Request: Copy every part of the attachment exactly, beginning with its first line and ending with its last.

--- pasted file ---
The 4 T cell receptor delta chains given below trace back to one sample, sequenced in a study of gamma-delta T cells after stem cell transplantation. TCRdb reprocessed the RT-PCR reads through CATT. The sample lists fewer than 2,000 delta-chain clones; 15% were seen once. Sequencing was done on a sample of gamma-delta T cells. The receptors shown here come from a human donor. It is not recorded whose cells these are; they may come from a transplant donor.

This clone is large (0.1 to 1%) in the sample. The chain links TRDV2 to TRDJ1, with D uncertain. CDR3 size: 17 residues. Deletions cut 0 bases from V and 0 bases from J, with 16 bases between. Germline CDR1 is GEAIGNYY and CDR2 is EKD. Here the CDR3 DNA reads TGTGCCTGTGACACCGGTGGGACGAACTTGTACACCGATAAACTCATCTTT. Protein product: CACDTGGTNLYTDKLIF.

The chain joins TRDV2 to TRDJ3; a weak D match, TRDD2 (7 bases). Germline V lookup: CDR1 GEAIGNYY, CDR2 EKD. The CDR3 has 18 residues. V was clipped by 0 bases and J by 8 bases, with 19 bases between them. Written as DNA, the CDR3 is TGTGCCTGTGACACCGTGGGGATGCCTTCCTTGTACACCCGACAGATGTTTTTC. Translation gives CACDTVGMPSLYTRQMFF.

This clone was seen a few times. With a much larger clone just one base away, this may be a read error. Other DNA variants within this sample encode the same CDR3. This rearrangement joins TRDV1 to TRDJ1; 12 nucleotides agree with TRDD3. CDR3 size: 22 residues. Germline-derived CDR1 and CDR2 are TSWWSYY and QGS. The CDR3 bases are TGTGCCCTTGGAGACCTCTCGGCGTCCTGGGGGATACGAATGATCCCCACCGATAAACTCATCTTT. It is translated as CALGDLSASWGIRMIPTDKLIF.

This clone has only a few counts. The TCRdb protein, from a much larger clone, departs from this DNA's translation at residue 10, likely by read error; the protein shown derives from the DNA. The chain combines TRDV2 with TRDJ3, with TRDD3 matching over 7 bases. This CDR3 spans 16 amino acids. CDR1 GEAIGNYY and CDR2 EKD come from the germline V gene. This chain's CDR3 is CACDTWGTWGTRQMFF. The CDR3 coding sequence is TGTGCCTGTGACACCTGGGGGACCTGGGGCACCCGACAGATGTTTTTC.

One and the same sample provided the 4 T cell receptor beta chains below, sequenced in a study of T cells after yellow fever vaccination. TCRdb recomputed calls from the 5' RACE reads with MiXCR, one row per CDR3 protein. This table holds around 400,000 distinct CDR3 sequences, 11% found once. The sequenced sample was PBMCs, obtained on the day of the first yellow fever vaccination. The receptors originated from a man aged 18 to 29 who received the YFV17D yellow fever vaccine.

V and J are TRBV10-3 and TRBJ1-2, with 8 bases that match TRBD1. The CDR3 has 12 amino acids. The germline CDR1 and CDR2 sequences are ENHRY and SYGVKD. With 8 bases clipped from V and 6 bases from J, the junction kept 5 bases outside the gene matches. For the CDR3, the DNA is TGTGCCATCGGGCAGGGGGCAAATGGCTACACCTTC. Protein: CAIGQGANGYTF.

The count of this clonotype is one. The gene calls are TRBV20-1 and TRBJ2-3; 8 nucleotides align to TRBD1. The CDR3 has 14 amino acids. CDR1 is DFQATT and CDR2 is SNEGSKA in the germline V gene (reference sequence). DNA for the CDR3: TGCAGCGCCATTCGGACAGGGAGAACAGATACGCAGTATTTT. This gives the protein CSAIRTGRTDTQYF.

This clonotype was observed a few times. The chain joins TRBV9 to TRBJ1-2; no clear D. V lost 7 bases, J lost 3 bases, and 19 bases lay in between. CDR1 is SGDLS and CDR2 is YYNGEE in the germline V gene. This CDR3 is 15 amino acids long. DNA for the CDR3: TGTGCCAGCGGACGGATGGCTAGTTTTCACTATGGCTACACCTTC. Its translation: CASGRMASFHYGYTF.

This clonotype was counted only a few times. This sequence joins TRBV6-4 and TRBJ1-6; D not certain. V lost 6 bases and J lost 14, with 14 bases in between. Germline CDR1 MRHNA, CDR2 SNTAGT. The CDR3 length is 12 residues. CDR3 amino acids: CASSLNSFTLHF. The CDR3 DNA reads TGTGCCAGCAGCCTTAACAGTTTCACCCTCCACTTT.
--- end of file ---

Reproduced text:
The 4 T cell receptor delta chains given below trace back to one sample, sequenced in a study of gamma-delta T cells after stem cell transplantation. TCRdb reprocessed the RT-PCR reads through CATT. The sample lists fewer than 2,000 delta-chain clones; 15% were seen once. Sequencing was done on a sample of gamma-delta T cells. The receptors shown here come from a human donor. It is not recorded whose cells these are; they may come from a transplant donor.

This clone is large (0.1 to 1%) in the sample. The chain links TRDV2 to TRDJ1, with D uncertain. CDR3 size: 17 residues. Deletions cut 0 bases from V and 0 bases from J, with 16 bases between. Germline CDR1 is GEAIGNYY and CDR2 is EKD. Here the CDR3 DNA reads TGTGCCTGTGACACCGGTGGGACGAACTTGTACACCGATAAACTCATCTTT. Protein product: CACDTGGTNLYTDKLIF.

The chain joins TRDV2 to TRDJ3; a weak D match, TRDD2 (7 bases). Germline V lookup: CDR1 GEAIGNYY, CDR2 EKD. The CDR3 has 18 residues. V was clipped by 0 bases and J by 8 bases, with 19 bases between them. Written as DNA, the CDR3 is TGTGCCTGTGACACCGTGGGGATGCCTTCCTTGTACACCCGACAGATGTTTTTC. Translation gives CACDTVGMPSLYTRQMFF.

This clone was seen a few times. With a much larger clone just one base away, this may be a read error. Other DNA variants within this sample encode the same CDR3. This rearrangement joins TRDV1 to TRDJ1; 12 nucleotides agree with TRDD3. CDR3 size: 22 residues. Germline-derived CDR1 and CDR2 are TSWWSYY and QGS. The CDR3 bases are TGTGCCCTTGGAGACCTCTCGGCGTCCTGGGGGATACGAATGATCCCCACCGATAAACTCATCTTT. It is translated as CALGDLSASWGIRMIPTDKLIF.

This clone has only a few counts. The TCRdb protein, from a much larger clone, departs from this DNA's translation at residue 10, likely by read error; the protein shown derives from the DNA. The chain combines TRDV2 with TRDJ3, with TRDD3 matching over 7 bases. This CDR3 spans 16 amino acids. CDR1 GEAIGNYY and CDR2 EKD come from the germline V gene. This chain's CDR3 is CACDTWGTWGTRQMFF. The CDR3 coding sequence is TGTGCCTGTGACACCTGGGGGACCTGGGGCACCCGACAGATGTTTTTC.

One and the same sample provided the 4 T cell receptor beta chains below, sequenced in a study of T cells after yellow fever vaccination. TCRdb recomputed calls from the 5' RACE reads with MiXCR, one row per CDR3 protein. This table holds around 400,000 distinct CDR3 sequences, 11% found once. The sequenced sample was PBMCs, obtained on the day of the first yellow fever vaccination. The receptors originated from a man aged 18 to 29 who received the YFV17D yellow fever vaccine.

V and J are TRBV10-3 and TRBJ1-2, with 8 bases that match TRBD1. The CDR3 has 12 amino acids. The germline CDR1 and CDR2 sequences are ENHRY and SYGVKD. With 8 bases clipped from V and 6 bases from J, the junction kept 5 bases outside the gene matches. For the CDR3, the DNA is TGTGCCATCGGGCAGGGGGCAAATGGCTACACCTTC. Protein: CAIGQGANGYTF.

The count of this clonotype is one. The gene calls are TRBV20-1 and TRBJ2-3; 8 nucleotides align to TRBD1. The CDR3 has 14 amino acids. CDR1 is DFQATT and CDR2 is SNEGSKA in the germline V gene (reference sequence). DNA for the CDR3: TGCAGCGCCATTCGGACAGGGAGAACAGATACGCAGTATTTT. This gives the protein CSAIRTGRTDTQYF.

This clonotype was observed a few times. The chain joins TRBV9 to TRBJ1-2; no clear D. V lost 7 bases, J lost 3 bases, and 19 bases lay in between. CDR1 is SGDLS and CDR2 is YYNGEE in the germline V gene. This CDR3 is 15 amino acids long. DNA for the CDR3: TGTGCCAGCGGACGGATGGCTAGTTTTCACTATGGCTACACCTTC. Its translation: CASGRMASFHYGYTF.

This clonotype was counted only a few times. This sequence joins TRBV6-4 and TRBJ1-6; D not certain. V lost 6 bases and J lost 14, with 14 bases in between. Germline CDR1 MRHNA, CDR2 SNTAGT. The CDR3 length is 12 residues. CDR3 amino acids: CASSLNSFTLHF. The CDR3 DNA reads TGTGCCAGCAGCCTTAACAGTTTCACCCTCCACTTT.